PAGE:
Hobart: “The underlying piece of all of it is revenue. It funds everything we can do. To create the best game day experience, it’s not cheap, so we have to sell tickets, but it’s cyclical. You’ve got to create awareness, drive awareness, drive sales for the event, then when people are there, people have to want to come back. You can’t have one without the other. Revenue is the underlying piece that makes the whole thing move. It’s experience being one, and revenue being two.”

What successful ideas can you bring over from Mississippi State?

Hobart: “One of the things we just changed that we’re still rolling out is five or ten years ago, you saw departments structured, like there’s a marketing department and they did game production, music, PA, wrote the marketing plans for how we’re going to giveaway promotions, social media, email marketing, digital, billboards, all those things. I’m a strong believer that those days have passed us by. That’s really two jobs now.

Hobart: “We’ve broken that department up. We’re now going to have one that is called ‘fan experience’ and one that is called ‘marketing and digital strategy’ that hopefully will help us think more efficiently and help in our approach. When you try to do both at one time, you aren’t getting the best at either. We split that department in half. So it’s growth for us. There is a need to have a full-time social staff, and we have that, but we’re going to grow.”

What are your thoughts on the game day experience, specifically the parts of the day before the events start?

Hobart: “Auburn is a great job. The production, the in-game production is some of the best from War Eagle Production. We’re going to try and keep pushing that forward. Where we’re going to continue to focus is the out-of-game experience. We’re looking at everything that happens before the game starts. What are ways we can keep growing what we do outside the stadium to make your game day experience better? I don’t know what that is yet, but again, what we have to do in this industry now for people to want to be on campus goes beyond what happens two hours before the gates open. We have to make sure entire game day experience from the time you drive on campus to the time you leave is the best it can be to make sure you want to be here.”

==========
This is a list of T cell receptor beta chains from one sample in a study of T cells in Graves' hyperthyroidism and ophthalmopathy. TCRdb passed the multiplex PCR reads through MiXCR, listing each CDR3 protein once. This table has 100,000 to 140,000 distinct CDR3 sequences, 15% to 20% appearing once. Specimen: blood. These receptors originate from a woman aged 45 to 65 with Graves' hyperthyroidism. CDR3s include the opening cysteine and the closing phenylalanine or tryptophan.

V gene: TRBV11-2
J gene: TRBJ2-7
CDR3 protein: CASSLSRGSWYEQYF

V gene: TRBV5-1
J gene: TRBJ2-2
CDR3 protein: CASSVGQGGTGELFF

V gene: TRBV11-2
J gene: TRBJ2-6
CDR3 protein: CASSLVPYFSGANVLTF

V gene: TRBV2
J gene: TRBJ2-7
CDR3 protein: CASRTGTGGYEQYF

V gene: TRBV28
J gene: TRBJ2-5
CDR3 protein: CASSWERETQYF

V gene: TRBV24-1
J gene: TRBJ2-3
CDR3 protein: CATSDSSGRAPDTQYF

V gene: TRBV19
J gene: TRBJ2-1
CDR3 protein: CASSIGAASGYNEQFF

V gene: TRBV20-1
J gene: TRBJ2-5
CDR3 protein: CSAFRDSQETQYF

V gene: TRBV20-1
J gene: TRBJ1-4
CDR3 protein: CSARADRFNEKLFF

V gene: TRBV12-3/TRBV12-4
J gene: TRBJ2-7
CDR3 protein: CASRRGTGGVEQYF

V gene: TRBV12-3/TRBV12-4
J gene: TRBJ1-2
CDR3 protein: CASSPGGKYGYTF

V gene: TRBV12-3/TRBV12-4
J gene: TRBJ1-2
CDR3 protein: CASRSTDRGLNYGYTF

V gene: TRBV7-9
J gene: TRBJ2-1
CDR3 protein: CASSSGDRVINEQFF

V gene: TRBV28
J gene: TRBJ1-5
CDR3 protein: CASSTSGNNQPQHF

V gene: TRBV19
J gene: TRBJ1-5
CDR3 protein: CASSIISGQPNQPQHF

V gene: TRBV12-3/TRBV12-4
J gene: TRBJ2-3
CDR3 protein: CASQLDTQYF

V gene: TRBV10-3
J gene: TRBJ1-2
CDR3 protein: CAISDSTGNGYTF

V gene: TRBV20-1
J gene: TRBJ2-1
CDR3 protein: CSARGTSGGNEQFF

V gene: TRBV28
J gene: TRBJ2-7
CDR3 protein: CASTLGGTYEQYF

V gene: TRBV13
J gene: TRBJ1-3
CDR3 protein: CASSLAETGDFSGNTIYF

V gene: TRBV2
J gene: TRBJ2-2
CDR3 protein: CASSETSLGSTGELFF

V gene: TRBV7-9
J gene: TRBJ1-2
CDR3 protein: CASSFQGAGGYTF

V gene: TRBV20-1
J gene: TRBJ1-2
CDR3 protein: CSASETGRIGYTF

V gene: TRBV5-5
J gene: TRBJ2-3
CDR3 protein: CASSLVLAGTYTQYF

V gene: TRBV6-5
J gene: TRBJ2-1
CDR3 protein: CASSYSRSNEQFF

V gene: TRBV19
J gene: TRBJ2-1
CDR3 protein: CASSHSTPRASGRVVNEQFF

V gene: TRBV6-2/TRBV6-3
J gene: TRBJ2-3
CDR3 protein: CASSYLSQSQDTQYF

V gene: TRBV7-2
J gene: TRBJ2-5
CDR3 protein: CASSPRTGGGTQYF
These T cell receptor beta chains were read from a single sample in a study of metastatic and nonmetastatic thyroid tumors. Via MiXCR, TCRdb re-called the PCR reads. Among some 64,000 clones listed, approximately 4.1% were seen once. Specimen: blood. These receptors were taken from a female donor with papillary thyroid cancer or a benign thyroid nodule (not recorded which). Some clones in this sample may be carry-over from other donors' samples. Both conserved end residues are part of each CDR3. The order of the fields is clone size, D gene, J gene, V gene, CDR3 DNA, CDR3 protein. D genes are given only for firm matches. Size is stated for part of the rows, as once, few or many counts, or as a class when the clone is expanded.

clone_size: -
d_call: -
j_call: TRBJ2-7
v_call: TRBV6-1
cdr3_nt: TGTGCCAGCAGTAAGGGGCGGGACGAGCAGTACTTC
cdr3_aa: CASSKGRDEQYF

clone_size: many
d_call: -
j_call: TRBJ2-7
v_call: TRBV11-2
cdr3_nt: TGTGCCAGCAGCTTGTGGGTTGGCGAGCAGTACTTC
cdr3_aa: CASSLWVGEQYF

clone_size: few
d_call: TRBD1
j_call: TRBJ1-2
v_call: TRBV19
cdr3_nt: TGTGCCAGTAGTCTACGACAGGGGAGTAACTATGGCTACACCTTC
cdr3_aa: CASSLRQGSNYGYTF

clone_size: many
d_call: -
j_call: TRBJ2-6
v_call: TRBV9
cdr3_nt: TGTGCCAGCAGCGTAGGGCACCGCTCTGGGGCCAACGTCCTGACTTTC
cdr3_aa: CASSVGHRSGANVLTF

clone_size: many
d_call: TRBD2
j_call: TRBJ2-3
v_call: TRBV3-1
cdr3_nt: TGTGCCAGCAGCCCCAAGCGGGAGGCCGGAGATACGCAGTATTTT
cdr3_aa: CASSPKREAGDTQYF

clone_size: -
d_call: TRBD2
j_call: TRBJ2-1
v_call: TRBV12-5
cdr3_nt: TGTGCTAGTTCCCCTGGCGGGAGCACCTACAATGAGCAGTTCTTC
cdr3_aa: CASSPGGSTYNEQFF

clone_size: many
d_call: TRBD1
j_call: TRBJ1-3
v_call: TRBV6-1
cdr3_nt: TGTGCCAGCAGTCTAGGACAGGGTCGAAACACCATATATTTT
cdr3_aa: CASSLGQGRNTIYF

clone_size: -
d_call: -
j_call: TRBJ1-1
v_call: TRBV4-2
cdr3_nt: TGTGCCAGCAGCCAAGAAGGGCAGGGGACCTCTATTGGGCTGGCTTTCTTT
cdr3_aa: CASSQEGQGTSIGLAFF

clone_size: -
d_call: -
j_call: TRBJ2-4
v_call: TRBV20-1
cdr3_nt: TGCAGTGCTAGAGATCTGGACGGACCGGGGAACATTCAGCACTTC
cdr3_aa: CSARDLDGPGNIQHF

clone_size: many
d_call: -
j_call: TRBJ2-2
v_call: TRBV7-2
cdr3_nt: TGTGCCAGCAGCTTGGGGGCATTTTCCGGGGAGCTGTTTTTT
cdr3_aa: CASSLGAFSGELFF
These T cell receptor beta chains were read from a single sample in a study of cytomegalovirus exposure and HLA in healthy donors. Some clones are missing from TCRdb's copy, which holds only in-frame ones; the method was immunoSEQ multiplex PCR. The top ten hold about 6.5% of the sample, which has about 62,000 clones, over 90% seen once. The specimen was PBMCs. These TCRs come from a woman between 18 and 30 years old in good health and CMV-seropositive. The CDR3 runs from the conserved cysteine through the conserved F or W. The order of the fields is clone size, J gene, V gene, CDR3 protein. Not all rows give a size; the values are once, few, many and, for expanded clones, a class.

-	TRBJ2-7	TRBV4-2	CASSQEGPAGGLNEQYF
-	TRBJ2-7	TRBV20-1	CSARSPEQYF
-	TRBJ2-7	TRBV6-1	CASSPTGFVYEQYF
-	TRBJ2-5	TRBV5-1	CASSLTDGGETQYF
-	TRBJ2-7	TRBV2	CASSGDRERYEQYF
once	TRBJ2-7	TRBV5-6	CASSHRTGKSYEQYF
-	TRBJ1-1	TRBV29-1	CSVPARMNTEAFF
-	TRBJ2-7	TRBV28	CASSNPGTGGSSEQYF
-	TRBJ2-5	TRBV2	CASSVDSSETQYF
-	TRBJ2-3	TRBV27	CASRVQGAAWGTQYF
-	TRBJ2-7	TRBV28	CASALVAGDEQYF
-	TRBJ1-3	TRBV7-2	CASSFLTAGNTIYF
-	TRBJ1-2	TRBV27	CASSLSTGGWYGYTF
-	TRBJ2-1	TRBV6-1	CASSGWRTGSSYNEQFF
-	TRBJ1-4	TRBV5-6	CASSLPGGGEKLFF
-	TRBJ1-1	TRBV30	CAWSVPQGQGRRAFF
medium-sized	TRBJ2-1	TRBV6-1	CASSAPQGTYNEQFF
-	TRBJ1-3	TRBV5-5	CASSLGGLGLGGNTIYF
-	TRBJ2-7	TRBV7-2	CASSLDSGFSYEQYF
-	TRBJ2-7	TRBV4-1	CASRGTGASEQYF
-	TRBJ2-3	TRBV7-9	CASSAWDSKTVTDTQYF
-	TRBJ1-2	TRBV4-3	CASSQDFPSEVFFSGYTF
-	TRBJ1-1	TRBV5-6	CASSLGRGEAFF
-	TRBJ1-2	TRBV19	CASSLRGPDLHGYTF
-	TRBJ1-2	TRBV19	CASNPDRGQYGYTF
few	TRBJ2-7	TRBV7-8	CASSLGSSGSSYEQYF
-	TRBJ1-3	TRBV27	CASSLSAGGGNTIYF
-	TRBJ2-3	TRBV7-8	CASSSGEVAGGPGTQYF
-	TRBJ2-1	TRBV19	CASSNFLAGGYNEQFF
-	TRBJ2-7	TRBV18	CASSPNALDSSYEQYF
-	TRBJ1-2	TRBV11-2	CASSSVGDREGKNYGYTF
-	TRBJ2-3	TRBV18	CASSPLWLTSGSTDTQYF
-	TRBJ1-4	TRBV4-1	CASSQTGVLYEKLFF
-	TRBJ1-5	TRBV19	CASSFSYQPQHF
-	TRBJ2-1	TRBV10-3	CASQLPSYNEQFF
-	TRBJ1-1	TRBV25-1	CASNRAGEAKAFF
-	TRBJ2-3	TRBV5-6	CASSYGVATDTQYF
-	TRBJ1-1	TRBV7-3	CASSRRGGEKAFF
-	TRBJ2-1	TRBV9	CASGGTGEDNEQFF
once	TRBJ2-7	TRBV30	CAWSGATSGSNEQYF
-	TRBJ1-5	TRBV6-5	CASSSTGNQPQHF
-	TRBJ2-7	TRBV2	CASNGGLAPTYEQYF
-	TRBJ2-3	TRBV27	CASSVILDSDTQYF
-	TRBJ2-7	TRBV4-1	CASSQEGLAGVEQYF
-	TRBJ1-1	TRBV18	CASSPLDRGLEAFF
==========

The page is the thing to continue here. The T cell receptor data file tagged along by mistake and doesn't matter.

What were your thoughts on touring Jordan-Hare Stadium recently? What were you looking for?

Hobart: “For me, I’m looking for  ways to take spaces and areas of the stadium that are underutilized and make the more utilized. Does that mean more experiential opportunities? More premium experiences? Elevating how something looks?”

Are there any immediate changes to game day experiences coming?

Hobart: “One thing we’ve been discussing right now is utilizing live video better inside the venues at baseball and softball, which we don’t have right now. We’ve invested in some software to roll out in the next few weeks at baseball and softball, where you can watch some great hit, great catch, and play it back on the video board. We have food trucks going forward beyond right field at baseball going forward. It’s just about adding little things that make it better over time.”

Was it an easy decision to move to Auburn?

Hobart: “It wasn’t easy. I went to Mississippi State, worked there for eight years, then went to Wake Forest for a couple of years and loved my time there. I came back to Mississippi State in May to oversee all external. I started in May and John (Cohen) took this job at the end of October.I remember when he took the job like, ‘oh, wow.’ I wasn’t even fully unpacked. I just moved into a house in August. Even when we had serious conversations about this when that time came, it was challenging for me. I loved Mississippi State, I had hired a lot of people there, so I struggled with it for awhile. But I kept coming back to it’s a great opportunity, great university, ton of opportunity here. The more I thought about it, I wanted to be here. I told him yes in early January and started January 16.”

What do you think about Auburn Twitter and in particular, does social media play a part in learning fan habits or receiving feedback?

Hobart: “It’s an opportunity worth exploring. I consider myself fairly active from a Twitter and social media standpoint. It’s cool to see the passion everybody has. I try to interact with fans at a high level. I want fans to know that if they see something or have an idea, hit me on Twitter. I enjoy that kind of thing. I’m happy to find ways to help.”